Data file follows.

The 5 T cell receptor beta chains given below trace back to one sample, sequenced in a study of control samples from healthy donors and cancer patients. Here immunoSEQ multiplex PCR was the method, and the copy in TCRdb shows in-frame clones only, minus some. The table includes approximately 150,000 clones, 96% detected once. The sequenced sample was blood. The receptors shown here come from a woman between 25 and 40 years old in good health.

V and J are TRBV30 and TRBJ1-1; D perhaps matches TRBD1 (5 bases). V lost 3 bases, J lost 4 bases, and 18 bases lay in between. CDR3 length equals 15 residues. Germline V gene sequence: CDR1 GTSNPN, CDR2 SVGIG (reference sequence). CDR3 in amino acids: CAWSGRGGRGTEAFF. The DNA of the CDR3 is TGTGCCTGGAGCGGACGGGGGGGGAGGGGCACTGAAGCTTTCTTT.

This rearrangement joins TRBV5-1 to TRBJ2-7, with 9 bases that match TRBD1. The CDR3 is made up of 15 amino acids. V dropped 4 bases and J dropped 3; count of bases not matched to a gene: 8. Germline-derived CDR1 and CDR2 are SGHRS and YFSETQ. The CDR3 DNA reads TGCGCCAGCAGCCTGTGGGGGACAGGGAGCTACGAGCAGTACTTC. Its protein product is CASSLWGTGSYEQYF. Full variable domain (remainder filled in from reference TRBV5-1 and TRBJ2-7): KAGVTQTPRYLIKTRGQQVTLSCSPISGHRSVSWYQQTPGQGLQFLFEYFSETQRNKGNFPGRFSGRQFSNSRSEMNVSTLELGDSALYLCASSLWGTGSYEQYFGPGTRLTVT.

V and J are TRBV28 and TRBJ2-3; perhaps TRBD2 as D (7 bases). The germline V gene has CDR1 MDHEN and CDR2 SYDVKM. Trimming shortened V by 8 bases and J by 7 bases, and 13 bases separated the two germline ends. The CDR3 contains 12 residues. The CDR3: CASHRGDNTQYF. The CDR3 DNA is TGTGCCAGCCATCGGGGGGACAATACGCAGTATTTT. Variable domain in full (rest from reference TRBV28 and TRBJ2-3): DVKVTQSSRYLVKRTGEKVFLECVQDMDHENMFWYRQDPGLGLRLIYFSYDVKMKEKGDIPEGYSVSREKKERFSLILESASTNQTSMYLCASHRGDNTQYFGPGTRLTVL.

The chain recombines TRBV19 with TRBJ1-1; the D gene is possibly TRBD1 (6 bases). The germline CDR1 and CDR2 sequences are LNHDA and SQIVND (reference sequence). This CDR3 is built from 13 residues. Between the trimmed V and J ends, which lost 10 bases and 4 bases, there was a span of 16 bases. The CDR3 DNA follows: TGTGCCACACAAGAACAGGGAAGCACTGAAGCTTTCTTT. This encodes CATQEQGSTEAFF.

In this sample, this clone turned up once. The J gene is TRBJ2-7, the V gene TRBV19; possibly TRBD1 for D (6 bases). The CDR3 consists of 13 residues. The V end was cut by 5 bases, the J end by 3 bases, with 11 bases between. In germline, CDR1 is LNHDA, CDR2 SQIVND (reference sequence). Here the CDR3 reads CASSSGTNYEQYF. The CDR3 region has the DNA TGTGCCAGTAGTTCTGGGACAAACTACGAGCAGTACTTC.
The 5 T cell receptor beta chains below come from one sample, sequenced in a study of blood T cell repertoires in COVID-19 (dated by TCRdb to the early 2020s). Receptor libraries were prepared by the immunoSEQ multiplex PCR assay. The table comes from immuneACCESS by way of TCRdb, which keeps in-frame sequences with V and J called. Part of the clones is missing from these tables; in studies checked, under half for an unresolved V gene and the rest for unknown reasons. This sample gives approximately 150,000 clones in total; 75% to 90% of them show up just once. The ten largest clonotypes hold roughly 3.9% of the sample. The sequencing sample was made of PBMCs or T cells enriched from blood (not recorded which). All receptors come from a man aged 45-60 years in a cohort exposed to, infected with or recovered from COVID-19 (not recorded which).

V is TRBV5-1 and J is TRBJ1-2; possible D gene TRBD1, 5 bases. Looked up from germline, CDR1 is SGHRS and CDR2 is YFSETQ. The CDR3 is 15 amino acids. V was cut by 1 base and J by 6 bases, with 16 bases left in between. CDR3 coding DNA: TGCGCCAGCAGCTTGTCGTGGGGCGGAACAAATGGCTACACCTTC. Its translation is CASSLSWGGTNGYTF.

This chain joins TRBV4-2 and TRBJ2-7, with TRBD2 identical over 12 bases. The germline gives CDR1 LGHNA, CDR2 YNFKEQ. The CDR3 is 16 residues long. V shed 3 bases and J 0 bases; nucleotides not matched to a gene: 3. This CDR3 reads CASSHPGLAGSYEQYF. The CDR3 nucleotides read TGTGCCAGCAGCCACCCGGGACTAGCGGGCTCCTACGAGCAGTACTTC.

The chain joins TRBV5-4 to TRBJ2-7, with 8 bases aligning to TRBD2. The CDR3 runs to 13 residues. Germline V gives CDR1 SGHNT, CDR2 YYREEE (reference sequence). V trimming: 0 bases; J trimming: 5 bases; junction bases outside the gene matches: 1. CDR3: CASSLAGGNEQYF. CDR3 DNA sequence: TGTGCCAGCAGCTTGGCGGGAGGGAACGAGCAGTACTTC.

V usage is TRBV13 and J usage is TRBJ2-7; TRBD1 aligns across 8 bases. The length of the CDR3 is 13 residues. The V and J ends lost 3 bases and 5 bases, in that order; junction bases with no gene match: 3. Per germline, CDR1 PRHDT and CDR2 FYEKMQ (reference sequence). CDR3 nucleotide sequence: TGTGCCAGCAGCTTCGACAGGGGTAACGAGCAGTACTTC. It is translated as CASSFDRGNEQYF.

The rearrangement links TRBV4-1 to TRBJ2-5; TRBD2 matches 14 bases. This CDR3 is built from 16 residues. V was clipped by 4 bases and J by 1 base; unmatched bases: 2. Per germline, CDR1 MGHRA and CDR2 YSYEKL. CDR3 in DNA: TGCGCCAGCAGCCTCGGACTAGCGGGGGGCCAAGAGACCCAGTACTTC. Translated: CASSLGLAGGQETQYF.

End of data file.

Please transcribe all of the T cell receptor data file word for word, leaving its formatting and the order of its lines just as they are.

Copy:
The 5 T cell receptor beta chains given below trace back to one sample, sequenced in a study of control samples from healthy donors and cancer patients. Here immunoSEQ multiplex PCR was the method, and the copy in TCRdb shows in-frame clones only, minus some. The table includes approximately 150,000 clones, 96% detected once. The sequenced sample was blood. The receptors shown here come from a woman between 25 and 40 years old in good health.

V and J are TRBV30 and TRBJ1-1; D perhaps matches TRBD1 (5 bases). V lost 3 bases, J lost 4 bases, and 18 bases lay in between. CDR3 length equals 15 residues. Germline V gene sequence: CDR1 GTSNPN, CDR2 SVGIG (reference sequence). CDR3 in amino acids: CAWSGRGGRGTEAFF. The DNA of the CDR3 is TGTGCCTGGAGCGGACGGGGGGGGAGGGGCACTGAAGCTTTCTTT.

This rearrangement joins TRBV5-1 to TRBJ2-7, with 9 bases that match TRBD1. The CDR3 is made up of 15 amino acids. V dropped 4 bases and J dropped 3; count of bases not matched to a gene: 8. Germline-derived CDR1 and CDR2 are SGHRS and YFSETQ. The CDR3 DNA reads TGCGCCAGCAGCCTGTGGGGGACAGGGAGCTACGAGCAGTACTTC. Its protein product is CASSLWGTGSYEQYF. Full variable domain (remainder filled in from reference TRBV5-1 and TRBJ2-7): KAGVTQTPRYLIKTRGQQVTLSCSPISGHRSVSWYQQTPGQGLQFLFEYFSETQRNKGNFPGRFSGRQFSNSRSEMNVSTLELGDSALYLCASSLWGTGSYEQYFGPGTRLTVT.

V and J are TRBV28 and TRBJ2-3; perhaps TRBD2 as D (7 bases). The germline V gene has CDR1 MDHEN and CDR2 SYDVKM. Trimming shortened V by 8 bases and J by 7 bases, and 13 bases separated the two germline ends. The CDR3 contains 12 residues. The CDR3: CASHRGDNTQYF. The CDR3 DNA is TGTGCCAGCCATCGGGGGGACAATACGCAGTATTTT. Variable domain in full (rest from reference TRBV28 and TRBJ2-3): DVKVTQSSRYLVKRTGEKVFLECVQDMDHENMFWYRQDPGLGLRLIYFSYDVKMKEKGDIPEGYSVSREKKERFSLILESASTNQTSMYLCASHRGDNTQYFGPGTRLTVL.

The chain recombines TRBV19 with TRBJ1-1; the D gene is possibly TRBD1 (6 bases). The germline CDR1 and CDR2 sequences are LNHDA and SQIVND (reference sequence). This CDR3 is built from 13 residues. Between the trimmed V and J ends, which lost 10 bases and 4 bases, there was a span of 16 bases. The CDR3 DNA follows: TGTGCCACACAAGAACAGGGAAGCACTGAAGCTTTCTTT. This encodes CATQEQGSTEAFF.

In this sample, this clone turned up once. The J gene is TRBJ2-7, the V gene TRBV19; possibly TRBD1 for D (6 bases). The CDR3 consists of 13 residues. The V end was cut by 5 bases, the J end by 3 bases, with 11 bases between. In germline, CDR1 is LNHDA, CDR2 SQIVND (reference sequence). Here the CDR3 reads CASSSGTNYEQYF. The CDR3 region has the DNA TGTGCCAGTAGTTCTGGGACAAACTACGAGCAGTACTTC.
The 5 T cell receptor beta chains below come from one sample, sequenced in a study of blood T cell repertoires in COVID-19 (dated by TCRdb to the early 2020s). Receptor libraries were prepared by the immunoSEQ multiplex PCR assay. The table comes from immuneACCESS by way of TCRdb, which keeps in-frame sequences with V and J called. Part of the clones is missing from these tables; in studies checked, under half for an unresolved V gene and the rest for unknown reasons. This sample gives approximately 150,000 clones in total; 75% to 90% of them show up just once. The ten largest clonotypes hold roughly 3.9% of the sample. The sequencing sample was made of PBMCs or T cells enriched from blood (not recorded which). All receptors come from a man aged 45-60 years in a cohort exposed to, infected with or recovered from COVID-19 (not recorded which).

V is TRBV5-1 and J is TRBJ1-2; possible D gene TRBD1, 5 bases. Looked up from germline, CDR1 is SGHRS and CDR2 is YFSETQ. The CDR3 is 15 amino acids. V was cut by 1 base and J by 6 bases, with 16 bases left in between. CDR3 coding DNA: TGCGCCAGCAGCTTGTCGTGGGGCGGAACAAATGGCTACACCTTC. Its translation is CASSLSWGGTNGYTF.

This chain joins TRBV4-2 and TRBJ2-7, with TRBD2 identical over 12 bases. The germline gives CDR1 LGHNA, CDR2 YNFKEQ. The CDR3 is 16 residues long. V shed 3 bases and J 0 bases; nucleotides not matched to a gene: 3. This CDR3 reads CASSHPGLAGSYEQYF. The CDR3 nucleotides read TGTGCCAGCAGCCACCCGGGACTAGCGGGCTCCTACGAGCAGTACTTC.

The chain joins TRBV5-4 to TRBJ2-7, with 8 bases aligning to TRBD2. The CDR3 runs to 13 residues. Germline V gives CDR1 SGHNT, CDR2 YYREEE (reference sequence). V trimming: 0 bases; J trimming: 5 bases; junction bases outside the gene matches: 1. CDR3: CASSLAGGNEQYF. CDR3 DNA sequence: TGTGCCAGCAGCTTGGCGGGAGGGAACGAGCAGTACTTC.

V usage is TRBV13 and J usage is TRBJ2-7; TRBD1 aligns across 8 bases. The length of the CDR3 is 13 residues. The V and J ends lost 3 bases and 5 bases, in that order; junction bases with no gene match: 3. Per germline, CDR1 PRHDT and CDR2 FYEKMQ (reference sequence). CDR3 nucleotide sequence: TGTGCCAGCAGCTTCGACAGGGGTAACGAGCAGTACTTC. It is translated as CASSFDRGNEQYF.

The rearrangement links TRBV4-1 to TRBJ2-5; TRBD2 matches 14 bases. This CDR3 is built from 16 residues. V was clipped by 4 bases and J by 1 base; unmatched bases: 2. Per germline, CDR1 MGHRA and CDR2 YSYEKL. CDR3 in DNA: TGCGCCAGCAGCCTCGGACTAGCGGGGGGCCAAGAGACCCAGTACTTC. Translated: CASSLGLAGGQETQYF.